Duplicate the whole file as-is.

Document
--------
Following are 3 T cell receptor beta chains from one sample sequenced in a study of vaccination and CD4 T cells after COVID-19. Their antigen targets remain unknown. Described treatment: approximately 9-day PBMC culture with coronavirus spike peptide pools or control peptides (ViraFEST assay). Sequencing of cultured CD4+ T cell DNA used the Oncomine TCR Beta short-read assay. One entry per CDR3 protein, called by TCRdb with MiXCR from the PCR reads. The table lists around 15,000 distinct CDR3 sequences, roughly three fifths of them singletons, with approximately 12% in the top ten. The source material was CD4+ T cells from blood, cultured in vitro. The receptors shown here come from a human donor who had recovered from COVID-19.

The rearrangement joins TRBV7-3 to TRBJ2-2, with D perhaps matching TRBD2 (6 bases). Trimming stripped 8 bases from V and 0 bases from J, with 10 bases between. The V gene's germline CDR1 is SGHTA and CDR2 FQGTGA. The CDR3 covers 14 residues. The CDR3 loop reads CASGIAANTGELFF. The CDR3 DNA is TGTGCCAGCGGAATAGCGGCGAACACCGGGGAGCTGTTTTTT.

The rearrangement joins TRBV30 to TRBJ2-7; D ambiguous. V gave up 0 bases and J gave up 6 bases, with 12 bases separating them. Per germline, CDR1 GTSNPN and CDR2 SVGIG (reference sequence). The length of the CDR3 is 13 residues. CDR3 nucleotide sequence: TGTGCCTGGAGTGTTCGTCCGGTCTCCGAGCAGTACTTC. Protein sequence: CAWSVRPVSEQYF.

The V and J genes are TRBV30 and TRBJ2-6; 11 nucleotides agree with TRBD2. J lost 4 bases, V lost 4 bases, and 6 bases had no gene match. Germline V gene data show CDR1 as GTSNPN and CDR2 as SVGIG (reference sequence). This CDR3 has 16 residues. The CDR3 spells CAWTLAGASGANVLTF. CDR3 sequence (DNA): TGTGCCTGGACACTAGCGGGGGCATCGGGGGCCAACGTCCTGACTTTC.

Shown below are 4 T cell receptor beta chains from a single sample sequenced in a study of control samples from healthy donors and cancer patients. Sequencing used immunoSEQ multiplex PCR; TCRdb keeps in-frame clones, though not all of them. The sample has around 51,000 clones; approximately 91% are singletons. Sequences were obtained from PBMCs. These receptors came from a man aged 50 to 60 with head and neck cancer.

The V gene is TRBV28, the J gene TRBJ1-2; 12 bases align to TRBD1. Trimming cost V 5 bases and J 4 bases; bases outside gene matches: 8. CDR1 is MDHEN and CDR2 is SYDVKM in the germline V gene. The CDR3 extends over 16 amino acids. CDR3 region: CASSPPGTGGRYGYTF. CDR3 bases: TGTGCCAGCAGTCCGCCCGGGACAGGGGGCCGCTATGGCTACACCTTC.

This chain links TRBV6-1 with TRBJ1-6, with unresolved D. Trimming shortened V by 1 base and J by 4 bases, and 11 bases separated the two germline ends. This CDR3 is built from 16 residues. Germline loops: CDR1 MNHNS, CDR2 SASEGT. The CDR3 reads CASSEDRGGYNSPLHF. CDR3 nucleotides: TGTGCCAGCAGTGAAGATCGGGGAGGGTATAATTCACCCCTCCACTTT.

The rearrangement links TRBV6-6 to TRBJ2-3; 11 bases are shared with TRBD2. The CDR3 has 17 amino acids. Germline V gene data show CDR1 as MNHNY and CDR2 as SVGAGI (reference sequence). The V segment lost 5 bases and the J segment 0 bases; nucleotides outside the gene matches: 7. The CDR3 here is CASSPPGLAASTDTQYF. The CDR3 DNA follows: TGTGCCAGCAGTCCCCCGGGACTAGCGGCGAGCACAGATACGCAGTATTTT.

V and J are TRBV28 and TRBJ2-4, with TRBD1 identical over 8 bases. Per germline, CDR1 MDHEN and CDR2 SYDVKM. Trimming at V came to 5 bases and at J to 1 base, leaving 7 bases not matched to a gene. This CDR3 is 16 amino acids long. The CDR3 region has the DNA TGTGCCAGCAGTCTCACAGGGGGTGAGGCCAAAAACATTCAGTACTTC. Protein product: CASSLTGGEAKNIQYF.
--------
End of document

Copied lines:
Following are 3 T cell receptor beta chains from one sample sequenced in a study of vaccination and CD4 T cells after COVID-19. Their antigen targets remain unknown. Described treatment: approximately 9-day PBMC culture with coronavirus spike peptide pools or control peptides (ViraFEST assay). Sequencing of cultured CD4+ T cell DNA used the Oncomine TCR Beta short-read assay. One entry per CDR3 protein, called by TCRdb with MiXCR from the PCR reads. The table lists around 15,000 distinct CDR3 sequences, roughly three fifths of them singletons, with approximately 12% in the top ten. The source material was CD4+ T cells from blood, cultured in vitro. The receptors shown here come from a human donor who had recovered from COVID-19.

The rearrangement joins TRBV7-3 to TRBJ2-2, with D perhaps matching TRBD2 (6 bases). Trimming stripped 8 bases from V and 0 bases from J, with 10 bases between. The V gene's germline CDR1 is SGHTA and CDR2 FQGTGA. The CDR3 covers 14 residues. The CDR3 loop reads CASGIAANTGELFF. The CDR3 DNA is TGTGCCAGCGGAATAGCGGCGAACACCGGGGAGCTGTTTTTT.

The rearrangement joins TRBV30 to TRBJ2-7; D ambiguous. V gave up 0 bases and J gave up 6 bases, with 12 bases separating them. Per germline, CDR1 GTSNPN and CDR2 SVGIG (reference sequence). The length of the CDR3 is 13 residues. CDR3 nucleotide sequence: TGTGCCTGGAGTGTTCGTCCGGTCTCCGAGCAGTACTTC. Protein sequence: CAWSVRPVSEQYF.

The V and J genes are TRBV30 and TRBJ2-6; 11 nucleotides agree with TRBD2. J lost 4 bases, V lost 4 bases, and 6 bases had no gene match. Germline V gene data show CDR1 as GTSNPN and CDR2 as SVGIG (reference sequence). This CDR3 has 16 residues. The CDR3 spells CAWTLAGASGANVLTF. CDR3 sequence (DNA): TGTGCCTGGACACTAGCGGGGGCATCGGGGGCCAACGTCCTGACTTTC.

Shown below are 4 T cell receptor beta chains from a single sample sequenced in a study of control samples from healthy donors and cancer patients. Sequencing used immunoSEQ multiplex PCR; TCRdb keeps in-frame clones, though not all of them. The sample has around 51,000 clones; approximately 91% are singletons. Sequences were obtained from PBMCs. These receptors came from a man aged 50 to 60 with head and neck cancer.

The V gene is TRBV28, the J gene TRBJ1-2; 12 bases align to TRBD1. Trimming cost V 5 bases and J 4 bases; bases outside gene matches: 8. CDR1 is MDHEN and CDR2 is SYDVKM in the germline V gene. The CDR3 extends over 16 amino acids. CDR3 region: CASSPPGTGGRYGYTF. CDR3 bases: TGTGCCAGCAGTCCGCCCGGGACAGGGGGCCGCTATGGCTACACCTTC.

This chain links TRBV6-1 with TRBJ1-6, with unresolved D. Trimming shortened V by 1 base and J by 4 bases, and 11 bases separated the two germline ends. This CDR3 is built from 16 residues. Germline loops: CDR1 MNHNS, CDR2 SASEGT. The CDR3 reads CASSEDRGGYNSPLHF. CDR3 nucleotides: TGTGCCAGCAGTGAAGATCGGGGAGGGTATAATTCACCCCTCCACTTT.

The rearrangement links TRBV6-6 to TRBJ2-3; 11 bases are shared with TRBD2. The CDR3 has 17 amino acids. Germline V gene data show CDR1 as MNHNY and CDR2 as SVGAGI (reference sequence). The V segment lost 5 bases and the J segment 0 bases; nucleotides outside the gene matches: 7. The CDR3 here is CASSPPGLAASTDTQYF. The CDR3 DNA follows: TGTGCCAGCAGTCCCCCGGGACTAGCGGCGAGCACAGATACGCAGTATTTT.

V and J are TRBV28 and TRBJ2-4, with TRBD1 identical over 8 bases. Per germline, CDR1 MDHEN and CDR2 SYDVKM. Trimming at V came to 5 bases and at J to 1 base, leaving 7 bases not matched to a gene. This CDR3 is 16 amino acids long. The CDR3 region has the DNA TGTGCCAGCAGTCTCACAGGGGGTGAGGCCAAAAACATTCAGTACTTC. Protein product: CASSLTGGEAKNIQYF.